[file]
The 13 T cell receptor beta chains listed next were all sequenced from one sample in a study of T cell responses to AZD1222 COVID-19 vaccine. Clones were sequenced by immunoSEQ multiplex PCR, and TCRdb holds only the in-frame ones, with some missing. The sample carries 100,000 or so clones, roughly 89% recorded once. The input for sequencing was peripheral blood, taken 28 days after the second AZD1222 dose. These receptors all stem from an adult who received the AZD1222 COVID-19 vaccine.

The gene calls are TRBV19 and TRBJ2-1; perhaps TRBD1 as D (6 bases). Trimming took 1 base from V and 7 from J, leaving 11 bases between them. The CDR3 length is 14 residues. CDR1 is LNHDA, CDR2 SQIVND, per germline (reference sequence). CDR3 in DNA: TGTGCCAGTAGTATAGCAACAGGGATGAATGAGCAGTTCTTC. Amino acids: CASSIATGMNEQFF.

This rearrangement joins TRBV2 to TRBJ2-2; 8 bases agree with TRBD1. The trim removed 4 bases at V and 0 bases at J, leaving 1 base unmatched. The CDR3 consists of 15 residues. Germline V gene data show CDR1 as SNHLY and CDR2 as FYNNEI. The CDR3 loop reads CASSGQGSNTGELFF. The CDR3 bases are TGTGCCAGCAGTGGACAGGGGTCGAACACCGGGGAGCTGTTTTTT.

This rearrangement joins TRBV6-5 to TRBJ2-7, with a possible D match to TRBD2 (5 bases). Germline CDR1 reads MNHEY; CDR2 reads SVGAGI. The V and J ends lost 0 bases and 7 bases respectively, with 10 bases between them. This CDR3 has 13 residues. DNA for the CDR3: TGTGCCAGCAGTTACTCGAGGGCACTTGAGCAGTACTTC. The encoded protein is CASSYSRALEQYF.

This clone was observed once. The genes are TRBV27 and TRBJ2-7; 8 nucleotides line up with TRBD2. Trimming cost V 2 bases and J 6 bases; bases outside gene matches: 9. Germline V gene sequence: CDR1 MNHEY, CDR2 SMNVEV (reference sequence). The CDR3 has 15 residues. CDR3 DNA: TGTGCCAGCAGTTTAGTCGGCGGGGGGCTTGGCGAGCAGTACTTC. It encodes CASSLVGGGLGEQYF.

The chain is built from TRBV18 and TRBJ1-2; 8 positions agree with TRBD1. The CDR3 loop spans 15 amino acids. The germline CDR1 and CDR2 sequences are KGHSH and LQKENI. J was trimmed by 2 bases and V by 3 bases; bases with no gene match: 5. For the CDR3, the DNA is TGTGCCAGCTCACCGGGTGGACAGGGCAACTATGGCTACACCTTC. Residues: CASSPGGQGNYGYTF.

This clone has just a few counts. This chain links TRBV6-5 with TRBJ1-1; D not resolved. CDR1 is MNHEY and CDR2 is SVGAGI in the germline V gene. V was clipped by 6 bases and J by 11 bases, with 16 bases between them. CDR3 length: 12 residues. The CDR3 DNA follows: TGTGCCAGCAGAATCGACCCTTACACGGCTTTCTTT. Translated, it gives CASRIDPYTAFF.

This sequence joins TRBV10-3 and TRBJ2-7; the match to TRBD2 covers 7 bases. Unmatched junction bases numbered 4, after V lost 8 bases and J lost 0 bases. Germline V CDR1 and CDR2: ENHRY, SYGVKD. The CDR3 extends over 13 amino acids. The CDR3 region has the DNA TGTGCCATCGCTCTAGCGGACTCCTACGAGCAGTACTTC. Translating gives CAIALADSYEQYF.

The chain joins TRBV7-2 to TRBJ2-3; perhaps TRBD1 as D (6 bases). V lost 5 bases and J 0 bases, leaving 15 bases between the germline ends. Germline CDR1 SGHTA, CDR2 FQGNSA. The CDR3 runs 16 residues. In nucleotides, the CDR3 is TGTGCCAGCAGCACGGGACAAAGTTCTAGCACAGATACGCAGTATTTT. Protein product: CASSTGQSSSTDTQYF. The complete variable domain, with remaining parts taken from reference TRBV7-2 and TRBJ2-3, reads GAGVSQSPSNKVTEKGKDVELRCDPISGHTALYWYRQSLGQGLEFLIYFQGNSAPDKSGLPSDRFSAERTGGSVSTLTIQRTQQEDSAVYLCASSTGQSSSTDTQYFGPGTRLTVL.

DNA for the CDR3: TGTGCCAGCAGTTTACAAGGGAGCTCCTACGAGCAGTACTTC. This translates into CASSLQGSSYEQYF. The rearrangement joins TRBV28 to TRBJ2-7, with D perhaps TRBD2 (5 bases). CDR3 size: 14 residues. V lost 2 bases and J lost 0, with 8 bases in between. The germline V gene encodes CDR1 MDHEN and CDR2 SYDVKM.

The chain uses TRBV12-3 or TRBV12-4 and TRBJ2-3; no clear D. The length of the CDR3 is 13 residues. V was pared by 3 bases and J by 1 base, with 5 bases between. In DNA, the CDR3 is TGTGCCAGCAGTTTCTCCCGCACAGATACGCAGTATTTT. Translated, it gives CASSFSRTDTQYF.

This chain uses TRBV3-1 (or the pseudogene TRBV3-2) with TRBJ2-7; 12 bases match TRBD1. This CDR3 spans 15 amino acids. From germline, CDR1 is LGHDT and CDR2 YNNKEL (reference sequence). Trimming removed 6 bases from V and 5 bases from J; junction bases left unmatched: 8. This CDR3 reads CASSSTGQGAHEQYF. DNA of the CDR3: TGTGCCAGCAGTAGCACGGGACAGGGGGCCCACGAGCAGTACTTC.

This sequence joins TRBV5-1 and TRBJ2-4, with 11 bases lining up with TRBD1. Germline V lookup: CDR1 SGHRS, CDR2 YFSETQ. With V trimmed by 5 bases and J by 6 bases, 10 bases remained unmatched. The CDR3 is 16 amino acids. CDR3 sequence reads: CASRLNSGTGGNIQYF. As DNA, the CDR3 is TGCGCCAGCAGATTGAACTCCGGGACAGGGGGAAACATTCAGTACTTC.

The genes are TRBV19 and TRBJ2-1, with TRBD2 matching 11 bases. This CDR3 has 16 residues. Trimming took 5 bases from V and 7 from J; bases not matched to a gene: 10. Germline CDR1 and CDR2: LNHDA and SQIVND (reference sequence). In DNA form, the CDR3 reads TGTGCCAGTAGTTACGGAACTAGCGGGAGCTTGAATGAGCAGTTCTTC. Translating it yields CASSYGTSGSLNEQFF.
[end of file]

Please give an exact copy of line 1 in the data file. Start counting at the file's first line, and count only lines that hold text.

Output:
The 13 T cell receptor beta chains listed next were all sequenced from one sample in a study of T cell responses to AZD1222 COVID-19 vaccine. Clones were sequenced by immunoSEQ multiplex PCR, and TCRdb holds only the in-frame ones, with some missing. The sample carries 100,000 or so clones, roughly 89% recorded once. The input for sequencing was peripheral blood, taken 28 days after the second AZD1222 dose. These receptors all stem from an adult who received the AZD1222 COVID-19 vaccine.